Error-related potentials for adaptive decoding and volitional control
Salazar Gómez, Andrés Felipe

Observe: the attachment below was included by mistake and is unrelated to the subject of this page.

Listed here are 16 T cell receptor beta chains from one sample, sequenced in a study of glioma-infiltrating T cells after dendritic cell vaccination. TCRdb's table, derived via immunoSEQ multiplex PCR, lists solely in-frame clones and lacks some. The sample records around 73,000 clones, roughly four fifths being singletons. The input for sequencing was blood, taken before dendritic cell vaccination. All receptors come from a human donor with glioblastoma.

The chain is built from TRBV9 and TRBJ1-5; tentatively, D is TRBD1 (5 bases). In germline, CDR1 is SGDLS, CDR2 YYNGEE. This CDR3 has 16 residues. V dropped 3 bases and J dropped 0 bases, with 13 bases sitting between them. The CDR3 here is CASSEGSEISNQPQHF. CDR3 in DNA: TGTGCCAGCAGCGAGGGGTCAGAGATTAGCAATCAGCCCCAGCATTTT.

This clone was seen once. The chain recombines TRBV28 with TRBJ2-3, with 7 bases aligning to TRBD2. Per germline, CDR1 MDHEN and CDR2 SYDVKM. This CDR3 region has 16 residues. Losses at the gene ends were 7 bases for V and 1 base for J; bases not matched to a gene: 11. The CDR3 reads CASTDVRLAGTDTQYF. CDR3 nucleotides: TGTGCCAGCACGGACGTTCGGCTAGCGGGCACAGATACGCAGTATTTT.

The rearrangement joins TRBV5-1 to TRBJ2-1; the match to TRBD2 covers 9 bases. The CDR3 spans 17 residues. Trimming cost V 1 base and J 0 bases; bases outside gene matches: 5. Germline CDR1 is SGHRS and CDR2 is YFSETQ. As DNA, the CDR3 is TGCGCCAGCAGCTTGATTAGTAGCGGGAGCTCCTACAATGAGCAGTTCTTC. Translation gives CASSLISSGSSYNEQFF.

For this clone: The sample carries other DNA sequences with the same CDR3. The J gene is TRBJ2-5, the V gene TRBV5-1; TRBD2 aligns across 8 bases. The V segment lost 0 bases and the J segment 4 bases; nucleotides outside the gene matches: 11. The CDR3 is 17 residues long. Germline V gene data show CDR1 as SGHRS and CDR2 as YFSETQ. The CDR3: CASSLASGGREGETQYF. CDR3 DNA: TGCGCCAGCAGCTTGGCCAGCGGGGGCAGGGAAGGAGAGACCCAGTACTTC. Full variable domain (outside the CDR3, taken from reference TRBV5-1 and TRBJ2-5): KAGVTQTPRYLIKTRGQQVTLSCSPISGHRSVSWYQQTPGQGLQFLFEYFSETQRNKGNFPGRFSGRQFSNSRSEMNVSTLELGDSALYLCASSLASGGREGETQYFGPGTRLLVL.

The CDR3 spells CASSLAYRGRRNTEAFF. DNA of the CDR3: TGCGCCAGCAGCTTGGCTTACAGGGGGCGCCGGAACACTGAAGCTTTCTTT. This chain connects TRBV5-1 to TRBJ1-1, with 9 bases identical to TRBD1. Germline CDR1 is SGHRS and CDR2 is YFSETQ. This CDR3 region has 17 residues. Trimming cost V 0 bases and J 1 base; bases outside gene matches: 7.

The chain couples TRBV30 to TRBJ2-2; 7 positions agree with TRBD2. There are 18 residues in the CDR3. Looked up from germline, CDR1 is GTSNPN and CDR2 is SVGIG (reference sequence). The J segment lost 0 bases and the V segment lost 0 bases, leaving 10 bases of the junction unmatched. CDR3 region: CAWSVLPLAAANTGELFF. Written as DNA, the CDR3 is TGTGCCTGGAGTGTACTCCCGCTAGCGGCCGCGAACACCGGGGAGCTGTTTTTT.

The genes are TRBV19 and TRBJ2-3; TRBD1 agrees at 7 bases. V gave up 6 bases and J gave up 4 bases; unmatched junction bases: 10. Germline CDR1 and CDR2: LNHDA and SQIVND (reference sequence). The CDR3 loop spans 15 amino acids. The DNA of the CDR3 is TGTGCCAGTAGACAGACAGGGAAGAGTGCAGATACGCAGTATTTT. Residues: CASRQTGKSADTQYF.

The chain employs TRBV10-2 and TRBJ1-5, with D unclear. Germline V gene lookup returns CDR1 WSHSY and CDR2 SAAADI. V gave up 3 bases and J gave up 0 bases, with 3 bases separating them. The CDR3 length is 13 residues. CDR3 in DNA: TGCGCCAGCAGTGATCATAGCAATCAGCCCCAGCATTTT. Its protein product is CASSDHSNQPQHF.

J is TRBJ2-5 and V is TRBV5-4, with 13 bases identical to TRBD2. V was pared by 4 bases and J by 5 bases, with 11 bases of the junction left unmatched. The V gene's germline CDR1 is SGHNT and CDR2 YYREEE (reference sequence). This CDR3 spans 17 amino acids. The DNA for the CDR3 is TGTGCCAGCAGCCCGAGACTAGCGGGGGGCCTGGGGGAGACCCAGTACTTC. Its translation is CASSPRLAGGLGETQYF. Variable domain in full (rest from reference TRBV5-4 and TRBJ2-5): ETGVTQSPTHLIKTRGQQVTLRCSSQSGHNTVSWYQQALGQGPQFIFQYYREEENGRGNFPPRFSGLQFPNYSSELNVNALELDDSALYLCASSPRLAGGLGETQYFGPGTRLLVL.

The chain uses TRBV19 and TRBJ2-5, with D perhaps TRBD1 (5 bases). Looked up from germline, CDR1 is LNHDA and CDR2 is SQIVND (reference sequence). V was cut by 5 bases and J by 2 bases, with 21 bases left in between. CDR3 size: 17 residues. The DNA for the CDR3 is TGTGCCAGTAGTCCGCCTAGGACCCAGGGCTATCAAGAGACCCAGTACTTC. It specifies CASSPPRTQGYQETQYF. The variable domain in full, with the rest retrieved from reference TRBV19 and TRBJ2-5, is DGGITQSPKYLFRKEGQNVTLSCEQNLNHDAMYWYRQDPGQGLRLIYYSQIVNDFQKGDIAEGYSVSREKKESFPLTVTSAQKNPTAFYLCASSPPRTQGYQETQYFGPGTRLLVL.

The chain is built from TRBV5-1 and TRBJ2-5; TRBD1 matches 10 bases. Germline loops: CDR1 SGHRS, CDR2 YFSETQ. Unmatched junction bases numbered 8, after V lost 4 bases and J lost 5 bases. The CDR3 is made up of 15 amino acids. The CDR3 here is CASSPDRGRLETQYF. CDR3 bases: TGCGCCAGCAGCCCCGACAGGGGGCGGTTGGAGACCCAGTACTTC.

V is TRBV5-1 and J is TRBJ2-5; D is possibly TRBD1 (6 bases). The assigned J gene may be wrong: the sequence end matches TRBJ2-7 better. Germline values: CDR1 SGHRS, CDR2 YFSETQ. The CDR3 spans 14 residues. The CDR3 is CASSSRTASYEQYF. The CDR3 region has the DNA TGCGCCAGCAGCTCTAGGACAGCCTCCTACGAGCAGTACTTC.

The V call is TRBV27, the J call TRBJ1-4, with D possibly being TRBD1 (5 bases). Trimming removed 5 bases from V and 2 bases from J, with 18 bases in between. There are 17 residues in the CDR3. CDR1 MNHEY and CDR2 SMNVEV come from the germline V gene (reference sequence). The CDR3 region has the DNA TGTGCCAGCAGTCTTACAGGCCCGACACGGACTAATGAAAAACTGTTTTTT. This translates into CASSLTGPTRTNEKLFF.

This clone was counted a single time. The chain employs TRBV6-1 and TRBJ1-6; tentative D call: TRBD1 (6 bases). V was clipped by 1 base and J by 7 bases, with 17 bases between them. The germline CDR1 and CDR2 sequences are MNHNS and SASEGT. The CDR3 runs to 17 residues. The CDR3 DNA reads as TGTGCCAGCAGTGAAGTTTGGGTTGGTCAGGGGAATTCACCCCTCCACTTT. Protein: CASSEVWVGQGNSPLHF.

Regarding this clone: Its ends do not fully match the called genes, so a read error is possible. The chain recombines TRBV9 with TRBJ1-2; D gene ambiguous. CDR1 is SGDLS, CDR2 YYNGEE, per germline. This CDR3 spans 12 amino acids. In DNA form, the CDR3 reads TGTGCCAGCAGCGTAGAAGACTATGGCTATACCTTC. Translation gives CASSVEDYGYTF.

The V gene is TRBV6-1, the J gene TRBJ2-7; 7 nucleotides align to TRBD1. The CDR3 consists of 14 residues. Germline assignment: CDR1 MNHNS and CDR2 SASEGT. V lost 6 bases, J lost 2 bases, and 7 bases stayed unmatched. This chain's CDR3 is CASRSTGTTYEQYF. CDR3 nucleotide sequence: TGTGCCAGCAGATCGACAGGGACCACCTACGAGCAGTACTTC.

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Locked-in syndrome (LIS) is a condition characterized by total or near-total paralysis with preserved cognitive and somatosensory function. For the locked-in, brain-machine interfaces (BMI) provide a level of restored communication and interaction with the world, though this technology has not reached its fullest potential. Several streams of research explore improving BMI performance but very little attention has been given to the paradigms implemented and the resulting constraints imposed on the users. Learning new mental tasks, constant use of external stimuli, and high attentional and cognitive processing loads are common demands imposed by BMI. These paradigm constraints negatively affect BMI performance by locked-in patients. In an effort to develop simpler and more reliable BMI for those suffering from LIS, this dissertation explores using error-related potentials, the neural correlates of error awareness, as an access pathway for adaptive decoding and direct volitional control. In the first part of this thesis we characterize error-related local field potentials (eLFP) and implement a real-time decoder error detection (DED) system using eLFP while non-human primates controlled a saccade BMI. Our results show specific traits in the eLFP that bridge current knowledge of non-BMI evoked error-related potentials with error-potentials evoked during BMI control. Moreover, we successfully perform real-time DED via, to our knowledge, the first real-time LFP-based DED system integrated into an invasive BMI, demonstrating that error-based adaptive decoding can become a standard feature in BMI design. In the second part of this thesis, we focus on employing electroencephalography error-related potentials (ErrP) for direct volitional control. These signals were employed as an indicator of the user’s intentions under a closed-loop binary-choice robot reaching task. Although this approach is technically challenging, our results demonstrate that ErrP can be used for direct control via binary selection and, given the appropriate levels of task engagement and agency, single-trial closed-loop ErrP decoding is possible. Taken together, this work contributes to a deeper understanding of error-related potentials evoked during BMI control and opens new avenues of research for employing ErrP as a direct control signal for BMI. For the locked-in community, these advancements could foster the development of real-time intuitive brain-machine control.